Corporate governance isn’t just about complying with guidelines — it has a direct bearing on your investments
CORPORATE governance has always been a topic of interest and, even more so today, as the past decade of business around the world has highlighted the role it plays in maintaining viable entities and safeguarding investor interest.
Governance failures at well-known global firms, from Enron Corporation, WorldCom, Parmalat and Lehman Brothers Holdings to Indian companies like Satyam, Saradha group and others, illustrate the risks posed by a corporate governance breakdown.
What is corporate governance?
Corporate governance is a system of internal controls and procedures through which individual companies are managed. It provides a framework that defines the rights, roles and responsibilities of various groups, such as the management, board, controlling shareholders and minority or non-controlling shareholders within an organisation.
At its core, corporate governance is the arrangement of checks, balances and incentives a company needs to minimise and manage the conflicting interests between insiders and external shareholders. Its purpose is to prevent one group from expropriating the cash flows and assets of one or more other groups.
Investors are owners and they provide capital
Investors are central to developing an effective corporate governance framework. It is, after all, the investors who provide the capital that businesses need to grow, compete, succeed and create jobs. They are, in a very real way, the fuel that keeps the engine of our economy running.
Investors, of course, are not limited to the institutional investors. In fact, a vast majority of investors make their living not on the Dalal Street. The range from school teachers to factory workers and, indeed, anyone with a mutual funds to save for retirement, to put together a downpayment on a house, or to pay for their children’s higher education.
What does it mean for investors?
It means the owners of a company are those who have paid to own its shares and that management are merely their employees. The separation of ownership and control is the hallmark of the modern corporation. It would be neither possible nor desirable for the many, widely dispersed shareholders of any public company to come together and manage that company’s business and affairs. As a result, full-time management is essential for public companies to operate, and any investor will tell you that talented management is extremely valuable.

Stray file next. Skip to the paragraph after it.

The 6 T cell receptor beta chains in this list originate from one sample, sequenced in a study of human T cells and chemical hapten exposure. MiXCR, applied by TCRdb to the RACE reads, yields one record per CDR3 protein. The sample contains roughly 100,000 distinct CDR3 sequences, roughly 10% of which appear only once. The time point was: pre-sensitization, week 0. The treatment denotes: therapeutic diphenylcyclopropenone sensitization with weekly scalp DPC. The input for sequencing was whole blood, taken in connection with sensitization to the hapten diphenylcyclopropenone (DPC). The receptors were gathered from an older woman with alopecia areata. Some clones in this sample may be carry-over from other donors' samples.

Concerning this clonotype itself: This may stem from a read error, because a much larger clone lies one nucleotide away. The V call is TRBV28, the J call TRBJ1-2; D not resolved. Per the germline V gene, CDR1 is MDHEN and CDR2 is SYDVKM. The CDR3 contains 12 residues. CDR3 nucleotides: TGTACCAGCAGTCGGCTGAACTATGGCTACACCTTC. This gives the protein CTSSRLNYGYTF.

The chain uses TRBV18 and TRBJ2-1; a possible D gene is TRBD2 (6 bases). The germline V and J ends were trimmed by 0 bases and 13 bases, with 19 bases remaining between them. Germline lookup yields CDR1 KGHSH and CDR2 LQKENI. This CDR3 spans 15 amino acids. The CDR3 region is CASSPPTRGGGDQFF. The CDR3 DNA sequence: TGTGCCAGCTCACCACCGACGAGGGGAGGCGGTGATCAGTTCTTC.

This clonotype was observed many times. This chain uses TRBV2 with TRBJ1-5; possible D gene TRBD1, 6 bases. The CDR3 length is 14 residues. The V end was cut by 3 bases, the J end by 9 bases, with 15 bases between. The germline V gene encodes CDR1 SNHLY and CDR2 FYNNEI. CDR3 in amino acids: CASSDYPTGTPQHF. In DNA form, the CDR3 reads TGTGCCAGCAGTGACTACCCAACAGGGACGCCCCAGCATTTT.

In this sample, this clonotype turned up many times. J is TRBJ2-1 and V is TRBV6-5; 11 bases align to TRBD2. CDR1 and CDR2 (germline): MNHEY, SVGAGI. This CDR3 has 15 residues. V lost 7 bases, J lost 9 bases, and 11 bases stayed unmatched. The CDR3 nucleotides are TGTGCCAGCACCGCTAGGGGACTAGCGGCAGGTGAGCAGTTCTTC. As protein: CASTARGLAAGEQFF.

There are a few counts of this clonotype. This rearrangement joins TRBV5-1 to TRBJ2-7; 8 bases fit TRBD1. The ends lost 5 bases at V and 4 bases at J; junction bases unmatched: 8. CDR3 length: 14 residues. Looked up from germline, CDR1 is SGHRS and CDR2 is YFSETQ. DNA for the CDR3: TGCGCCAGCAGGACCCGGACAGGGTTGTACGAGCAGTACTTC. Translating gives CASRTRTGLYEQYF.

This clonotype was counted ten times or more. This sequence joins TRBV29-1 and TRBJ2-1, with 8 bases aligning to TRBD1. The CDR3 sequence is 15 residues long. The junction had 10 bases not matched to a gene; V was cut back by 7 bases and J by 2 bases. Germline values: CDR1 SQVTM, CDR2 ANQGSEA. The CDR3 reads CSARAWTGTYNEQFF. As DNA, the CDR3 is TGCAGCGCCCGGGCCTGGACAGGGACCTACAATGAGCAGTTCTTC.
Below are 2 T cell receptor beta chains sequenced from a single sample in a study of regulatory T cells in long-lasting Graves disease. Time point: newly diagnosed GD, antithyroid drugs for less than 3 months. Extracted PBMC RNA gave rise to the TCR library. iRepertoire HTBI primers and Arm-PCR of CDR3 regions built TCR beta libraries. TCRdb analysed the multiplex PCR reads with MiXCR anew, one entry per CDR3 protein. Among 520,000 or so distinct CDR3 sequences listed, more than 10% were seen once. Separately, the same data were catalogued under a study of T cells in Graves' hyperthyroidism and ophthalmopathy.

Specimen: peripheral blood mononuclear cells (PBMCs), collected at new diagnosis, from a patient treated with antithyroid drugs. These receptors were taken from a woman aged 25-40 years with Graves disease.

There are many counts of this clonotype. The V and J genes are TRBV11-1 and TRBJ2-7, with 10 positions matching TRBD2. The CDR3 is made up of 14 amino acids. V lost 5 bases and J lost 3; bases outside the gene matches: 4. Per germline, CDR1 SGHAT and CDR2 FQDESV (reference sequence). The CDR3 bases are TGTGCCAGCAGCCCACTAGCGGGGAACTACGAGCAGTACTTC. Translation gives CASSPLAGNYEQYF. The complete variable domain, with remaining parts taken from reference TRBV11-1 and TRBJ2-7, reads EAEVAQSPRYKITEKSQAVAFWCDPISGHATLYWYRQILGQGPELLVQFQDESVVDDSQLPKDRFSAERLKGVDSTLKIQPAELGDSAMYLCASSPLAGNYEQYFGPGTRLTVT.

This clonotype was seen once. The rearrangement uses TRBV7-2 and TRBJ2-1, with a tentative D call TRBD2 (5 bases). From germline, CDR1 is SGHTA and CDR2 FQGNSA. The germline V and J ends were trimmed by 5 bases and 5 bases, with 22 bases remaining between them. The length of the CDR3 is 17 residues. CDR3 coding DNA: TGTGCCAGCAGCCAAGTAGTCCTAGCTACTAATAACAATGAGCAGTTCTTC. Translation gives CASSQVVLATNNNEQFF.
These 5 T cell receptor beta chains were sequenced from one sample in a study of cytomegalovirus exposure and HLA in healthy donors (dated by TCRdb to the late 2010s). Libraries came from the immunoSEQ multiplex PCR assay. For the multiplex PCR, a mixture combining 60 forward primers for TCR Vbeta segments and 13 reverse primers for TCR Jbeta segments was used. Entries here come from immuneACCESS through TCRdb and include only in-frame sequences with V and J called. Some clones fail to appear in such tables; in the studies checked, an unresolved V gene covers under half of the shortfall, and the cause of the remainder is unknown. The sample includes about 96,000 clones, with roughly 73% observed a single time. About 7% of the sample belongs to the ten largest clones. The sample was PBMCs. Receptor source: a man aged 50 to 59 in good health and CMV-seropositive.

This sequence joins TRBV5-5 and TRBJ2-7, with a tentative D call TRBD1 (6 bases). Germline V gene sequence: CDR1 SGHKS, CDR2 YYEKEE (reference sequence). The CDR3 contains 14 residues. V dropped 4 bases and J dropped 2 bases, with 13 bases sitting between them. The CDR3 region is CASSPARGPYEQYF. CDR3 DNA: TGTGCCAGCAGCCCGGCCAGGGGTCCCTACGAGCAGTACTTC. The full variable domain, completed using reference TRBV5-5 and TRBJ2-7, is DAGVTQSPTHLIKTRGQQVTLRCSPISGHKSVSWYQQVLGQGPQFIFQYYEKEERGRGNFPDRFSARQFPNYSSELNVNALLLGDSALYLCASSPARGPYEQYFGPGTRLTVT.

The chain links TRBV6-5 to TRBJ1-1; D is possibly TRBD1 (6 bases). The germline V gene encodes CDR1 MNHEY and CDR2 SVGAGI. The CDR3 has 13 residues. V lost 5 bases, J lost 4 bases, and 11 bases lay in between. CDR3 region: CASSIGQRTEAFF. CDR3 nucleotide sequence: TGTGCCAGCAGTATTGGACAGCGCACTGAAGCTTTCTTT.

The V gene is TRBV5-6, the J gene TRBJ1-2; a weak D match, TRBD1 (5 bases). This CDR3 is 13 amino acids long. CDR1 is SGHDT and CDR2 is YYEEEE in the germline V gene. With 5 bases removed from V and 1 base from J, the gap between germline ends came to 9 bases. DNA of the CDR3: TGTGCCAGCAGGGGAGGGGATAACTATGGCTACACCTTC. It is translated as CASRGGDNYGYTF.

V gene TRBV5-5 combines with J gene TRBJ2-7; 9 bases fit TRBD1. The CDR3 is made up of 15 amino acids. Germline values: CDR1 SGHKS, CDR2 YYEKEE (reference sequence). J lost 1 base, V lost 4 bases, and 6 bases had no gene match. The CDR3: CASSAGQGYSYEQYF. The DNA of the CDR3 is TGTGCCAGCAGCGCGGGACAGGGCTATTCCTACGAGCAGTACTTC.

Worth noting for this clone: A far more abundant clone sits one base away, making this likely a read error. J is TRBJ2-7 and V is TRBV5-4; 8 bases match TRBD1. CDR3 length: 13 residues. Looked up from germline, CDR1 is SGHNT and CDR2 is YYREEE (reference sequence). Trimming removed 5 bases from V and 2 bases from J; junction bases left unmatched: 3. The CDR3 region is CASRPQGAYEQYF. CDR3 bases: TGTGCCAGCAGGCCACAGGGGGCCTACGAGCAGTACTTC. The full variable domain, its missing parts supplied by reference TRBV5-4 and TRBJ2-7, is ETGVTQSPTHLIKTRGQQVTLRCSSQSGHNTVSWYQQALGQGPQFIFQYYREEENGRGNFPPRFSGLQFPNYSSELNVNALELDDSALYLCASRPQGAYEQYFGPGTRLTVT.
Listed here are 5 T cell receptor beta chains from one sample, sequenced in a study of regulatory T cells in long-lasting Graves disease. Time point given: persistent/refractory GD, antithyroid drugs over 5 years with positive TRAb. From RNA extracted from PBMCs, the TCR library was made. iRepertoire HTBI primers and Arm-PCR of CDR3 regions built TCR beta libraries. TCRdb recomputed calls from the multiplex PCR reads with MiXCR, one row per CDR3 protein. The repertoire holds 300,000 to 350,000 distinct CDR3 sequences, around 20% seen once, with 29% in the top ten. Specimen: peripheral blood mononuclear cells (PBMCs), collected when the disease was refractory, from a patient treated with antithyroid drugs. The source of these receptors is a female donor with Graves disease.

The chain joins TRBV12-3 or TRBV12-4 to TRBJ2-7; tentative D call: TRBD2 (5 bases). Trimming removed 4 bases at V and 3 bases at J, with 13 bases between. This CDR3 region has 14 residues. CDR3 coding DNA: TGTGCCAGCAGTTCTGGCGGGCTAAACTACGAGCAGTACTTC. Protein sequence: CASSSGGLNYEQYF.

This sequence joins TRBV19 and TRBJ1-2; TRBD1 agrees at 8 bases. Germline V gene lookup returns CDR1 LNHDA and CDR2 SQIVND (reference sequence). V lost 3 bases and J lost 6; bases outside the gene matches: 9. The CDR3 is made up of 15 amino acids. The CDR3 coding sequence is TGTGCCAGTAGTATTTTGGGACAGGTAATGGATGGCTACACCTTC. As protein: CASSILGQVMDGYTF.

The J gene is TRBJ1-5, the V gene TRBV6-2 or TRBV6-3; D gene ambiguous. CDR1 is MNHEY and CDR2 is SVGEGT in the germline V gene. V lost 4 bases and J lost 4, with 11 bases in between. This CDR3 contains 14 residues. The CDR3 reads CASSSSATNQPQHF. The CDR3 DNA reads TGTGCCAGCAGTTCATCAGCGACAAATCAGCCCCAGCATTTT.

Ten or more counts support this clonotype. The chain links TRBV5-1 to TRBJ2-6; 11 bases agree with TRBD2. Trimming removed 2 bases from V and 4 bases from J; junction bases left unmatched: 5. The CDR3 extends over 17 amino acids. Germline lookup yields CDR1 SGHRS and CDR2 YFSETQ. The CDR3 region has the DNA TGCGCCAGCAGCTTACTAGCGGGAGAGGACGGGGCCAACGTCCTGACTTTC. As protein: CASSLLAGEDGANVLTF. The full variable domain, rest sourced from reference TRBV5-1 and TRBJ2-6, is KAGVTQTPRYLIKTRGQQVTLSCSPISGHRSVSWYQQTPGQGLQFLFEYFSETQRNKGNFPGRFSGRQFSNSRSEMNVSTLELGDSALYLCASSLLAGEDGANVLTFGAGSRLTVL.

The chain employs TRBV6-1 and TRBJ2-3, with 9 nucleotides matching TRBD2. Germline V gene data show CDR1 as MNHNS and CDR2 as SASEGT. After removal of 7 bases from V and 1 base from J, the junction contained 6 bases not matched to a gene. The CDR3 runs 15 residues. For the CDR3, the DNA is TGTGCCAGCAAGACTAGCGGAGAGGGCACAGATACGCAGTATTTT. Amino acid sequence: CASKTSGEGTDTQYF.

But even the most capable management, left unchecked, can make bad decisions, leading to undesirable results for a company and its shareholders. That is why shareholders elect a board of directors to represent their interests. Good corporate governance helps shareholders and their representatives hire the right managers, and ensures that the managers remember they ultimately answer to shareholders.
Factors to be considered
The prospective investors and existing shareholders should determine whether a company’s board has, at a minimum, a majority of independent board members; whether board members have the qualification the company needs for the challenges it faces; if the board members are elected annually or whether the company has adopted a process that staggers elections; and determine whether the board and its committees have budgetary authority to hire independent third-party consultants without having to receive approval from management. How well a company achieves these goals depends in large part on (a) the adequacy of the company’s corporate governance structure; and (b) the strength of the shareholders’ voice in corporate governance matters through shareholder voting rights.
Where to find all this information
Most listed companies post the names and qualification of board members, board structure, number of meetings, presence of various committees such as audit committee, appointment committee, remuneration committee, etc., on their websites apart from their annual corporate governance reports.
Research studies linking corporate governance to performance are continually being published and it is empirically proved that good corporate governance leads to better results for companies and investors. Corporate governance, therefore, is a factor that investors cannot ignore, but should consider in seeking the best possible results for themselves. Hence, it is essential for investors to ask pertinent governance questions of the companies in which they invest.
Run these checks
* Determine whether:
– a company board has, at a minimum, a majority of independent members;
– the members are qualified to handle the company’s challenges;
– the members are elected annually or the company staggers elections; and
– the board and its panels have the budgetary authority to hire independent third-party consultants
* Most listed firms post information on names and qualification of board members, board structure, number of meetings, various committees, and appointments on their websites
P Saravanan teaches finance and accounting at IIM Shillong
Tara Shankar Shaw teaches economics at IIT, Bombay